Friday, July 9, 2010

The Georgian Hotel, A Haunt In Santa Monica

Built in 1933, the Georgian Hotel in Santa Monica, Calif., remains a favorite among celebrities like Oliver Stone, Robert DeNiro and Arnold Schwarzenegger. But even before it changed its name, the hotel was legendary as one of the first speakeasies in Los Angeles and a favorite haunt among people like Bugsy Siegel, "Fatty" Arbuckle, Clark Gable, and Carole Lombard.

Perhaps it still is. While the hotel has downplayed the stories in recent years, there are some guests who have supposedly stayed on indefinitely. One site chronicles some of the unexplained, including loud sighs, gasps, and disembodied voices who greet people with a hushed "good morning." We didn't experience anything so verbose during our stay, but my family says they experienced something.

It wasn't until after we booked our four-day stay at the Georgian Hotel that we found out about the local legend. And since my wife and I both enjoy Ghost Hunters, we were packing just in case: my wife's EMF detector and dowsing rods.

Believe it or not, there were some strange occurrences. Every evening, the dowsing rods would spin frantically by the space at the foot of the bed. During the day, however, we could never duplicate the unexplained oddity. Both my wife and son also claimed to have been touched by someone or something unseen, leaving cool, tingly sensations for several minutes.

What Makes The Georgian Hotel Stand Out In Santa Monica

Whether or not the hotel is haunted, the Georgian stands out in Santa Monica. The striking blue Art Deco boutique hotel (against a wall of white buildings) is a short walk from Downtown and the Third Street Promenade and to the Santa Monica Pier from Ocean Avenue.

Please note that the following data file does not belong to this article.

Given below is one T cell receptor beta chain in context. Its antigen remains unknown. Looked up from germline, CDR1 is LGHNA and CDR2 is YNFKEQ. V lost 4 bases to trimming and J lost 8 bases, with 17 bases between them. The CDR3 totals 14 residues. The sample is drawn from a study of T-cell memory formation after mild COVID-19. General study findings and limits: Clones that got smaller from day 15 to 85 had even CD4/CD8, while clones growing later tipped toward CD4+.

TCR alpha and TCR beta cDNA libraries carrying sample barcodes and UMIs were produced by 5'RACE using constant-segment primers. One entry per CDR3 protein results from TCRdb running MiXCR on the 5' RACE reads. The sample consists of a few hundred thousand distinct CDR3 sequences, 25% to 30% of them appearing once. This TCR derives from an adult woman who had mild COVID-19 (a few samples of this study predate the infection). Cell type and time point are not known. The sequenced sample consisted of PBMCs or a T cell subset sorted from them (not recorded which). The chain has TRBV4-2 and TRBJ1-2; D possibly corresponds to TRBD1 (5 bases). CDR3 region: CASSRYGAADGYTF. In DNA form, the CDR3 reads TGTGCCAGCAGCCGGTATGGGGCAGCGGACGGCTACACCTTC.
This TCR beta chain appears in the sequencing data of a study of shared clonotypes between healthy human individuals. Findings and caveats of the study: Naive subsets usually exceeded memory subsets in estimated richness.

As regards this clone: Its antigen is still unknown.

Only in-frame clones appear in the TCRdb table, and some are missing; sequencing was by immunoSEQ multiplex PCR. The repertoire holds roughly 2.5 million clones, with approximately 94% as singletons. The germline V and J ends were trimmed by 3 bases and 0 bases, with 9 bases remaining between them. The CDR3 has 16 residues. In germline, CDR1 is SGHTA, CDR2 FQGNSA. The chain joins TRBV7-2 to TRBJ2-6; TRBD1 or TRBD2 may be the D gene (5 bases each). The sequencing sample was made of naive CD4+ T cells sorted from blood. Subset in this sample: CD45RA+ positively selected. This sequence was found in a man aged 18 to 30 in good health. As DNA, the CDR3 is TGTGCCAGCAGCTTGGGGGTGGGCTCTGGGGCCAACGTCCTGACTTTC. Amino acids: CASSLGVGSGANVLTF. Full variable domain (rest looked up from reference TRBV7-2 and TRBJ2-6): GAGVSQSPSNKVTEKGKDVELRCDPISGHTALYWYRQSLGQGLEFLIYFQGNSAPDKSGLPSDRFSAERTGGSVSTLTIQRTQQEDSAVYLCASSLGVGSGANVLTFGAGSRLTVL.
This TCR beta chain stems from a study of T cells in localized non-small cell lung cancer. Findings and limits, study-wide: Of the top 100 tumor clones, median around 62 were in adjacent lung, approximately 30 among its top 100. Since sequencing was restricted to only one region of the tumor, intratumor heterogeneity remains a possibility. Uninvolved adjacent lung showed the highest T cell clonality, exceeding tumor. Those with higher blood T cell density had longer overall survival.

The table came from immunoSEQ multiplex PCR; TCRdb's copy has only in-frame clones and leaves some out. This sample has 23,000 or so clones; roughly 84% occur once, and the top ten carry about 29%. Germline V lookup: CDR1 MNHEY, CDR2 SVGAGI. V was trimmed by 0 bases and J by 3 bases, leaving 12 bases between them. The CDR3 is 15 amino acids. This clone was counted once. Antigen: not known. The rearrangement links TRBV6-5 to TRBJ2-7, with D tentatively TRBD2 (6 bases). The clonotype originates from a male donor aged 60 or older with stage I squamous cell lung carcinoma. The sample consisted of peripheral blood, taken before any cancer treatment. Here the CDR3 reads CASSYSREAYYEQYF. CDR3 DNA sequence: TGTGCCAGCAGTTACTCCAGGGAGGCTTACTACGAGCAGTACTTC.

Immediately across the street, the palm-lined coastline park also features a pedestrian bridge for direct access to the uncrowded Santa Monica State Beach. The bridge crosses over the Pacific Coast Highway and descends north of more crowded beach parking. There is plenty of space to sit on a small wall separating a small lot and a biking path, just in front of the white sand.

Other than the charming near-original mahogany-paneled elevator, the recent $5 million renovations are noticeable but not intrusively modern at the Georgian. The feel comes across a little more like the 1950s than the 1930s, but the intimacy that made the hotel famous is amazingly preserved. With only 28 suites and 56 guest rooms, hotel staff quickly become personal with guests, anticipating their needs by name and with pleasant smiles.

Since the biggest buzz for the hotel came immediately following renovations in around 2004, the Georgian Hotel feels just off the beaten path. However, do plan ahead. Some summer nights are booked as much as one or two months in advance. Also, if you drive in, be prepared to valet.

With its Ocean Avenue frontage, giving many rooms full ocean views, overnight parking is $21 (plus gratuity, for gracious guests). With the exception of check-in and check-out rushes, the valet is prompt and happy to pull the car around in between your breakfast on the veranda and picking up some essentials from the room before heading out to take in Los Angeles.

Access to the entire city is exceptional from Santa Monica. The less busy Pacific Coast Highway entrance is only two blocks east. The highway then becomes Interstate 10, which crosses Interstate 405 after a short ten-minute drive. Traffic is generally manageable, even if you are returning after a full day from downtown Los Angeles, Griffith Park, or Disneyland.

The Georgian Hotel Hits An 8.8 On The Liquid Hip Richter Scale.

The Georgian Hotel is the kind of place that writers, artists, actors, and free spirits look for to get away for awhile. It is also wired for WiFi, with hotel guests receiving the password upon check in. Another plus is that the lobby bar, which offers spectacular sunset views, is only open to hotel guests. Seriously, I wouldn't stay anywhere else in Santa Monica.

To check for current airfares around Santa Monica, visit Fare Buzz flight pages.